In a foreign policy speech on Tuesday
attended by several of the New Security Beat
’s authors, Senator Barack Obama said the danger posed by the price of oil “is eclipsed only by the long-term threat from climate change, which will lead to devastating weather patterns, terrible storms, drought, and famine. That means people competing for food and water in the next 50 years in the very places that have known horrific violence in the last fifty: Africa, the Middle East, and South Asia. Most disastrously, that could mean destructive storms on our shores, and the disappearance of our coastline. This is not just an economic issue or an environmental concern—this is a national security crisis.”
“The US security community has been looking at environment and security links for much longer than the current attention around climate/security linkages would suggest,” ECSP Director Geoff Dabelko told the Yale Forum on Climate Change & the Media, which published a piece examining climate change and national security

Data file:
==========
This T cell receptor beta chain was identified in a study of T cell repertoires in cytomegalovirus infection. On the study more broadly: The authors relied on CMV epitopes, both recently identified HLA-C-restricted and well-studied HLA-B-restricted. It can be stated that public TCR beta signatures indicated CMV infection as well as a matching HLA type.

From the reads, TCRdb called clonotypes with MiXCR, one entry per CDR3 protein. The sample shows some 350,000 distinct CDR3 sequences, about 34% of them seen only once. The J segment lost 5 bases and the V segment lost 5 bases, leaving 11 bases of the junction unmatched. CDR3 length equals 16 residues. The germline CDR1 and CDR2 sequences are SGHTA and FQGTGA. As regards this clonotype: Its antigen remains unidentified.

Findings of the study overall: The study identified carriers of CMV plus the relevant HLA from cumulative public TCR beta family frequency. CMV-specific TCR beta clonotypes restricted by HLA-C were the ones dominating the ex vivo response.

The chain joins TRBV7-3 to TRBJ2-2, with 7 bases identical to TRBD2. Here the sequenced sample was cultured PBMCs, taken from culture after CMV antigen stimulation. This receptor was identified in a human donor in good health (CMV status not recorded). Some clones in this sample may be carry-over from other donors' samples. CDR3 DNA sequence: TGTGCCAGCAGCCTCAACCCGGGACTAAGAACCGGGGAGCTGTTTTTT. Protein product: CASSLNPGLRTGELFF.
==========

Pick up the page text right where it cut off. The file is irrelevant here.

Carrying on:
earlier this week.
“The next president must strengthen civilian professional capacity to carry out diplomatic and development operations. More funding is needed to address the current 17 to 1 spending imbalance in staffing and resources between defense and diplomatic/development operations, and to reduce the use of contractors in foreign assistance programs,” argues a report from Refugees International, U.S. Civil-Military Imbalance for Global Engagement: Lessons From the Operational Level in Africa.
An opinion piece by Laurie Mazur and Priscilla Huang argues against blaming immigrants for environmental degradation. “Environmental impact is determined not just by our numbers, but by how we use resources—our systems of production and consumption and the policies that shape them,” they write. “It’s laughable to blame immigrants and population growth for traffic, as the [anti-immigrant] ads do, without mentioning, say, our chronic neglect of public transportation.”